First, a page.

Can India really give up Chinese products?

Edited By: Palki Sharma WION
New Delhi, Delhi, India Updated: Jun 20, 2020, 09:17 AM(IST)

In absence of any border treaty between independent India and China and non-demarcated LAC, the standoffs continue unabated (representative image). Photograph:( Reuters )

Story highlights

Consider cricket -- nothing less than a religion in India. And Vivo, a Chinese mobile handset maker, is the title sponsor for the Indian Premier League.

There is public anger against the martyrdom of Indian soldiers at the LAC along China. It is turning into a nationwide call to boycott Chinese products.

But the question now arises -- can the reality live up to the rhetoric? 

Consider cricket -- nothing less than a religion in India. And Vivo, a Chinese mobile handset maker, is the title sponsor for the Indian Premier League.

The title rights for 2018-2022 period are valued at over 280 million dollars, and the Board of Cricket Control in India wants to retain the sponsorship. 

They're bound by contract -- pulling out now will cost money.

But the board says no Chinese company will be involved in stadium construction.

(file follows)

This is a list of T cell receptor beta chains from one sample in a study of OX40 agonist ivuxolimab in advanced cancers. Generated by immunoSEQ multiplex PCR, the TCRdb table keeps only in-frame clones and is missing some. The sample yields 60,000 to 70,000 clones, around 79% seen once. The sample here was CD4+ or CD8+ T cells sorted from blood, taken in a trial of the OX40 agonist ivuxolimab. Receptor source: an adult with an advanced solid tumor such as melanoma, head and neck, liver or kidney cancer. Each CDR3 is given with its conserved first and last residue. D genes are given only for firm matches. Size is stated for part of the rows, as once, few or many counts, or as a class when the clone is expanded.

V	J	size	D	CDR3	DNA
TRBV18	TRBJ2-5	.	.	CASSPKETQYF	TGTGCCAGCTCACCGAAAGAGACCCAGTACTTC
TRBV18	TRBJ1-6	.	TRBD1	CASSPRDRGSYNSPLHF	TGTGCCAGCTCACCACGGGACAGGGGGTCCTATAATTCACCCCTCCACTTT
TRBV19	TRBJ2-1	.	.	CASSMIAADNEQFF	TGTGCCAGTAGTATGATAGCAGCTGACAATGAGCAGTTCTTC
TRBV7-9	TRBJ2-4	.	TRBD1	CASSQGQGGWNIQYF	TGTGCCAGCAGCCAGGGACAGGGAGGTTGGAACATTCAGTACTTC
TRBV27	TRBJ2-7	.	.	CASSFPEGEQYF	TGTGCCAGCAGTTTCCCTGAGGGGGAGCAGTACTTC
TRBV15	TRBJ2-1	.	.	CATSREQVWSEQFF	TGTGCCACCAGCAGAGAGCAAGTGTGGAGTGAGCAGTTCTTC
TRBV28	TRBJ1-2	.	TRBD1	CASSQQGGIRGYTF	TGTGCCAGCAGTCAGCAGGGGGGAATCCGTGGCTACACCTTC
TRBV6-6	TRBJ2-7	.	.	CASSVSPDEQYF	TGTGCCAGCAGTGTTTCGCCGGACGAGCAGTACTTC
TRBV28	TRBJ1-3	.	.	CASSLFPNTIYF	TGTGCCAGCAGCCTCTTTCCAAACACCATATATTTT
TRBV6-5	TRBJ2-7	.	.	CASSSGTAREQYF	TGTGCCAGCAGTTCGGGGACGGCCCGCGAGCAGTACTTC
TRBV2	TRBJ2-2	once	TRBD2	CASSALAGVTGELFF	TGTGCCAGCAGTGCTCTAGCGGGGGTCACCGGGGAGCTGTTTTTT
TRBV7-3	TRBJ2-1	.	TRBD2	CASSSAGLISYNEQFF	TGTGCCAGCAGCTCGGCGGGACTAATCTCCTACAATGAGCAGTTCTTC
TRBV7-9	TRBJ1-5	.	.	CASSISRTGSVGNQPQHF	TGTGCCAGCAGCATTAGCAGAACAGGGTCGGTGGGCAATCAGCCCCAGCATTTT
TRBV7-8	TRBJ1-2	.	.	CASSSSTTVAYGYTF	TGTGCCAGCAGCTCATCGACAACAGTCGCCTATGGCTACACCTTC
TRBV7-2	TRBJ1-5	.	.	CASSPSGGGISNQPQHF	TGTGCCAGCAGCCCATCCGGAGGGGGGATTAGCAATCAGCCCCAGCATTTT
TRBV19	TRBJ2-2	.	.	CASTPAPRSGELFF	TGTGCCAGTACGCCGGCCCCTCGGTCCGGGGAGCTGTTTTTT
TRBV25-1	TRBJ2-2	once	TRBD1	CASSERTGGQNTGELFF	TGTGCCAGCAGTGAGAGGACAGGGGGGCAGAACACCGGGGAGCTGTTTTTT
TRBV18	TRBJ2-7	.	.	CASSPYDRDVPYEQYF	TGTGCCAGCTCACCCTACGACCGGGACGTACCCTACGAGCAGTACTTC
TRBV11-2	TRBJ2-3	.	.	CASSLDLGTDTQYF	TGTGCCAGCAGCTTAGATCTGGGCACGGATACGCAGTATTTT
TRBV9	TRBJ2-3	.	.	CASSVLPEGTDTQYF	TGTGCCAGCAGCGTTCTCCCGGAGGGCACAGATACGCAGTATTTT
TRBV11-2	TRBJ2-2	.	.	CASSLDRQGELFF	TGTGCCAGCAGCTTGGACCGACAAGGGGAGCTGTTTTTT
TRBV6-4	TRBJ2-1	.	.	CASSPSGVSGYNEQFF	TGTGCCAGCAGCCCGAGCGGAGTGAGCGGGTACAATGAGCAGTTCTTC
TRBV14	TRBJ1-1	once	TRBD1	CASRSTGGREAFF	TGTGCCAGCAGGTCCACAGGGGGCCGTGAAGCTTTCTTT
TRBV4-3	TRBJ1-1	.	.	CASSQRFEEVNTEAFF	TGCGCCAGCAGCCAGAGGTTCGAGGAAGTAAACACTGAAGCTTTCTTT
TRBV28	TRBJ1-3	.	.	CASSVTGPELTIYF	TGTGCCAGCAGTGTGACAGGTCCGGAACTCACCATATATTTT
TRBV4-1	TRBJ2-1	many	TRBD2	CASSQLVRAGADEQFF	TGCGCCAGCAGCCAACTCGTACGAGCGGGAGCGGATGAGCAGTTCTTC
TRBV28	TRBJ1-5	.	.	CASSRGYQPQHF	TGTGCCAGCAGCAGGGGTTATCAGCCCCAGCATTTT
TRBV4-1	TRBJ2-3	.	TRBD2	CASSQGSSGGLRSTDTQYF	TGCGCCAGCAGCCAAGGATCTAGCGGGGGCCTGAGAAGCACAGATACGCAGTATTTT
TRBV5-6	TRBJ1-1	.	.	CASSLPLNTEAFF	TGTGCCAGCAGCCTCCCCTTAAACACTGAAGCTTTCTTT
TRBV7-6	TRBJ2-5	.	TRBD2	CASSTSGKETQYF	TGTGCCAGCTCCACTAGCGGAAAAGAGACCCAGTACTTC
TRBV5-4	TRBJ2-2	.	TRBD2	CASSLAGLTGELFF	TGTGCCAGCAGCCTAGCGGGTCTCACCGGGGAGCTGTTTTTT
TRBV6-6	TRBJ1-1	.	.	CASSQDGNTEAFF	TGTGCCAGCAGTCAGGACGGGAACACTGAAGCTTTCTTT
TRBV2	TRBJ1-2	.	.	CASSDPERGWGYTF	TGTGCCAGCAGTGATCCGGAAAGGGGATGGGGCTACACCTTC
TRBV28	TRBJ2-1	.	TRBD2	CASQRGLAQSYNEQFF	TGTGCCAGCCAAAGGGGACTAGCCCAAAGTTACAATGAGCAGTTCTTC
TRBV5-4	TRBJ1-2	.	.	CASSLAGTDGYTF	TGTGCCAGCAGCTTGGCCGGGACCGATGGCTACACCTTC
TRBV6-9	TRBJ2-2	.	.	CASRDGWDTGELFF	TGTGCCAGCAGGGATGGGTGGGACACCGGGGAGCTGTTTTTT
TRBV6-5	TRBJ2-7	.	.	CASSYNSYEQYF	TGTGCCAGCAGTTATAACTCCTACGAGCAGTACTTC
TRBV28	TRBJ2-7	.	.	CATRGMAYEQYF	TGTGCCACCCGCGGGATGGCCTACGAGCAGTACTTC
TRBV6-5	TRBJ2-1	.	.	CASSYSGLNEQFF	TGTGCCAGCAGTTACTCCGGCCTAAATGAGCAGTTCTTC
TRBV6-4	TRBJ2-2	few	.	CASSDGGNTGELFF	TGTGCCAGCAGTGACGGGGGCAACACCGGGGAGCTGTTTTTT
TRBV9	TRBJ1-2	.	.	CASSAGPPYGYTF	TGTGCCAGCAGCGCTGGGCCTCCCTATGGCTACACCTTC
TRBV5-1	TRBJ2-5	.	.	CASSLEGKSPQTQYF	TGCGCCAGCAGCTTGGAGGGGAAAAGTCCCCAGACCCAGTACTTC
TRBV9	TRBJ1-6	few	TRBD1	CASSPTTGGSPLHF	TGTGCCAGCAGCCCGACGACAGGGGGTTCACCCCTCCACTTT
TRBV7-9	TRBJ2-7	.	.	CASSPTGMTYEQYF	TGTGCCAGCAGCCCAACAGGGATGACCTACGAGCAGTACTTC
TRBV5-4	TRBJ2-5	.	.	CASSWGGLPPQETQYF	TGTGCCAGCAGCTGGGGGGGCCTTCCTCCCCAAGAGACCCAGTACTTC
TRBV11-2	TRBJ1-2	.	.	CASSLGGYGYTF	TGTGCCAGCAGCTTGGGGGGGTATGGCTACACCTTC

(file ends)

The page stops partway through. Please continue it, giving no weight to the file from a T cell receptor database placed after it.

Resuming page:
Then we have mobile handset makers. The Chinese control the lion's share of the Indian market.

They dominate 72 per cent of the market in India.

At the same time, India is the world's second largest mobile phone manufacturer -- a fact that the government takes pride in.

Union minister Ravi Shankar Prasad posted on Twitter: "Under the leadership of pm @narendramodi, india has emerged as the 2nd largest mobile phone manufacturer in the world. in the last 5 years, more than 200 mobile phone manufacturing units have been set up.  #thinkelectronicsthinkindia."

What they don't highlight is India's manufacturing is largely due to the investments made by Chinese companies such as Xiaomi, Vivo and Oppo in recent years. 

They employ thousands of Indians in their factories.

Chinese mobile phones are also affordable, and there is no big Indian mobile phone maker that can fill the vacuum.

So boycotting Chinese handsets could backfire.

Some protesters are smashing televisions made by Chinese companies.

Unbeknownst to them, nearly 45 per cent of the Indian smart TV market belongs to the Chinese firms.

Their products are 30 to 50 per cent cheaper.

Also, India’s dependence on China for crucial imports is huge. 

In electronics, it is 45 per cent.

India’s edge in the global pharmaceutical industry is because of cheap imports from China.

Indian drug companies import 65 to 70 per cent of their active pharmaceutical ingredients from China.

Close to 30 per cent of the materials required to make fertilisers is imported from China. 

Now, a trader’s body has called for the boycott of over 3,000 Chinese products. 

The confederation of all India traders says the value of Chinese imports is 70 billion dollars every year.

But the question is -- can India bridge the gap?

The traders’ body itself accepts -- they don't have the sophisticated technology to make the goods in India.

In short, boycott China is going to be easier said than done.

But since one has to begin somewhere, India can start by offering compelling alternatives to Chinese products.

Read in App